Pastors must learn what St. Luke did.  The ministry is no dream vocation but a calling amid the messes of a messy life and a messy world.  Though every pastor prays for more, every pastor has what God has supplied him – the Word and Sacraments.  This is enough.  The Word of the Lord will not return to God empty but will fulfill His purpose in sending it.  In the end, that is all any pastor ever has.  And it is always enough no matter how much that pastor worries or complains.

    You, the people loved by God, must learn the same truth.  Your Christian life is no dream life but it is lived out amid the dirt and darkness of a real world as a real sinner whose only glory is God’s grace and favor.  You will pray to God for all that you are confident you need but God has already supplied you with everything when He gave you new life in baptismal water, spoken His Word into your ears so that it might be planted in your heart, and fed you upon the flesh and blood of Christ.  In the end it is all any Christian has.  And it is always enough – no matter how much you worry or complain to God that you need more.  The Word is enough for pastors, for God's people, and for the Church.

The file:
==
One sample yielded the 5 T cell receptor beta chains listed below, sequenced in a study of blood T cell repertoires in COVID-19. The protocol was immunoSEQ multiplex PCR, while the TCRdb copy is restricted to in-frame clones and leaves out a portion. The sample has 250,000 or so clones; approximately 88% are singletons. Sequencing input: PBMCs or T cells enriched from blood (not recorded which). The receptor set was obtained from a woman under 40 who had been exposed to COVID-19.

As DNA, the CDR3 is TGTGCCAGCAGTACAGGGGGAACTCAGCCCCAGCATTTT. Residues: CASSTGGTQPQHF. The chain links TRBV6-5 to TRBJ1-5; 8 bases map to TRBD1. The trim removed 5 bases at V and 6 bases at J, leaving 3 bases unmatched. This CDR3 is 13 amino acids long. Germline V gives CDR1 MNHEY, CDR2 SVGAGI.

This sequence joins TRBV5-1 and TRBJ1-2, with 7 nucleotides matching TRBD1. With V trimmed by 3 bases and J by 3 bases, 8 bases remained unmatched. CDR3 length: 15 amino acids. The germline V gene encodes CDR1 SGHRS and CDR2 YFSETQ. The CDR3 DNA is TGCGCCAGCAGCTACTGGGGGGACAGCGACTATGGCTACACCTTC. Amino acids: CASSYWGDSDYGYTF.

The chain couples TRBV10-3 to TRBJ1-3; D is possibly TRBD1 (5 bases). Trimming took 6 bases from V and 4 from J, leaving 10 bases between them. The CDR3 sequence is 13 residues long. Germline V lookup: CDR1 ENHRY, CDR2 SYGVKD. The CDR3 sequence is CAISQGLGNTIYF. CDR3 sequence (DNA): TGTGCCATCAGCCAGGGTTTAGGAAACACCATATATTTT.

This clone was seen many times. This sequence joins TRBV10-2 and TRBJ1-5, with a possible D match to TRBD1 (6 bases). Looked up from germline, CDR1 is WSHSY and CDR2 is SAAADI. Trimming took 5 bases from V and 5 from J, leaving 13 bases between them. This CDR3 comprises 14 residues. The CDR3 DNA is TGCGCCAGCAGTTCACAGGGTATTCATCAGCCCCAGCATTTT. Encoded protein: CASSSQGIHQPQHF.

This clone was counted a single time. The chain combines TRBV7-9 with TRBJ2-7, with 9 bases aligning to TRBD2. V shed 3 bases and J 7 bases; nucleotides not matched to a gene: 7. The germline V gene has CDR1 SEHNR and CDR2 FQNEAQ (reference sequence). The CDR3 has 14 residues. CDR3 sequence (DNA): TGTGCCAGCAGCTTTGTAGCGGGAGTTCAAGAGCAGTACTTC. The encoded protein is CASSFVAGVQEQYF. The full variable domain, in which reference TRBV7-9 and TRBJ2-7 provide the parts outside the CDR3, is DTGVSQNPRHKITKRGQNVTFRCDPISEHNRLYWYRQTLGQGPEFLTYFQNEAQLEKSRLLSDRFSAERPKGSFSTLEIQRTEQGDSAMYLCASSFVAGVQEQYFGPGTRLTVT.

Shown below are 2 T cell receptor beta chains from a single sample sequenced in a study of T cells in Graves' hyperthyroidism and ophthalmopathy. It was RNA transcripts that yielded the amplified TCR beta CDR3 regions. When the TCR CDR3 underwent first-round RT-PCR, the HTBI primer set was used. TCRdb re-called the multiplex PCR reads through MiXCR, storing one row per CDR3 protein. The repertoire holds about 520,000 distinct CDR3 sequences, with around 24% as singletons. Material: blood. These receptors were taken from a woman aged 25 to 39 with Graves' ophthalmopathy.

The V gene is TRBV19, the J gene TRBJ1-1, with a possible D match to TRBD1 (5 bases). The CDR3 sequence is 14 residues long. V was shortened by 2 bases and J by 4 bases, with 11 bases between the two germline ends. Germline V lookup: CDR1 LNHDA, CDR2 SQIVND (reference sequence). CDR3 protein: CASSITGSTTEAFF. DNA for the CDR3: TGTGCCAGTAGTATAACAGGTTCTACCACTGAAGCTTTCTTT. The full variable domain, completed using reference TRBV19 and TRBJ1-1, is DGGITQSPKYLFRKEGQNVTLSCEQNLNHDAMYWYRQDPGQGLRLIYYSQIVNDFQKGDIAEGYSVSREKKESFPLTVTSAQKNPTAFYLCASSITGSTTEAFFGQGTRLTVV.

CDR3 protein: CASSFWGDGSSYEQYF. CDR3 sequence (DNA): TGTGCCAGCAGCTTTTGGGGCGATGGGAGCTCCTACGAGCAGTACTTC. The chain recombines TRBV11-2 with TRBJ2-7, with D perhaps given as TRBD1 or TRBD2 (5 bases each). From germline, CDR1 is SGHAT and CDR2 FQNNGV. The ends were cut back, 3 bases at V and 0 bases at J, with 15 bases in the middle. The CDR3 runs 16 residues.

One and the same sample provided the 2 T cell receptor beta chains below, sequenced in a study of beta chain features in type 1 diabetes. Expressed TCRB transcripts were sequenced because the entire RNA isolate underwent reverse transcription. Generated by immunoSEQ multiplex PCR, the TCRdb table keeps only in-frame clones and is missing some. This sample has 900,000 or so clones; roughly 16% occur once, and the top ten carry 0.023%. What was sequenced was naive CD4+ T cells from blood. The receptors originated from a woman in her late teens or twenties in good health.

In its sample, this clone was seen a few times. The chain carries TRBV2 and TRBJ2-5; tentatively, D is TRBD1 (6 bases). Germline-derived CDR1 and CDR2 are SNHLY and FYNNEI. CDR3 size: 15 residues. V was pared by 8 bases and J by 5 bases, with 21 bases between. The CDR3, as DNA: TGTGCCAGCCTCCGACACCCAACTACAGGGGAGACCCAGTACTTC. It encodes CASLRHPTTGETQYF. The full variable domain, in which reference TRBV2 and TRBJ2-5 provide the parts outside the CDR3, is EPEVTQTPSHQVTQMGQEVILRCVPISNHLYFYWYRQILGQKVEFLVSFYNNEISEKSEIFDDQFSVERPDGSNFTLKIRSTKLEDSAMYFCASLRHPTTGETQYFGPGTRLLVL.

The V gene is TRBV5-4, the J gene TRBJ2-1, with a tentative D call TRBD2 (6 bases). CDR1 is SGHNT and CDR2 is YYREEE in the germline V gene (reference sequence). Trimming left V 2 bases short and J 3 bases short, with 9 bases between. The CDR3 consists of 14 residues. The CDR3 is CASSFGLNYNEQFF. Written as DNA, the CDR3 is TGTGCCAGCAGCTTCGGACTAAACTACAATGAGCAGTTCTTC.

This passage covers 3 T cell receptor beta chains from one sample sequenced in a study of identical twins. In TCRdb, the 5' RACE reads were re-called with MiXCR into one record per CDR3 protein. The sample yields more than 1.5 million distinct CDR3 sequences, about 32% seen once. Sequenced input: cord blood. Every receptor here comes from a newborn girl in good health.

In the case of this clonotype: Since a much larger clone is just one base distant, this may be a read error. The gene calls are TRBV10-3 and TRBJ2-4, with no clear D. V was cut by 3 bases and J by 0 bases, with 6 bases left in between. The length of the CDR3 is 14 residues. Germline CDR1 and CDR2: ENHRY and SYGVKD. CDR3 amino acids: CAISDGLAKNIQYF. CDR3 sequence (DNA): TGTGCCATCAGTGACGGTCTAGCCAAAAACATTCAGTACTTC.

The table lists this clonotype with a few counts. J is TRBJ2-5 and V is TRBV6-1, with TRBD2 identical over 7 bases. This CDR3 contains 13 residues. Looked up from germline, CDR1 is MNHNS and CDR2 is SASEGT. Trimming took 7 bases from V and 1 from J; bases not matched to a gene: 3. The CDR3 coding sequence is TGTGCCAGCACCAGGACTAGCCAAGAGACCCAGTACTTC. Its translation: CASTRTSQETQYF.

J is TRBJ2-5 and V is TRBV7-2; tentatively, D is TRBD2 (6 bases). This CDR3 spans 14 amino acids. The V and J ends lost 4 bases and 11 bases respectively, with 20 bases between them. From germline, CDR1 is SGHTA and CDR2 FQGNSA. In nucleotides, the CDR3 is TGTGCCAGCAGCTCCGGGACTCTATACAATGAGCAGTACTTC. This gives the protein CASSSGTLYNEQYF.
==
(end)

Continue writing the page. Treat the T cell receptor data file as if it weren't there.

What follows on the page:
You have the cross marked upon you, you have the seal of His promise as your hope, you have His life in you as your new identity, and you have the future He has prepared – to walk through death to the life that is beyond imagination in the wonders God has prepared for you.  Do not fear.  Do not be distracted.  Do not abandon the Word of the Lord that endures forever.  Do not disdain His baptismal gift of new birth.  Do not absent yourself from His table.  Do not give up on His sufficient grace.  All things are yours because you are His.  Amen.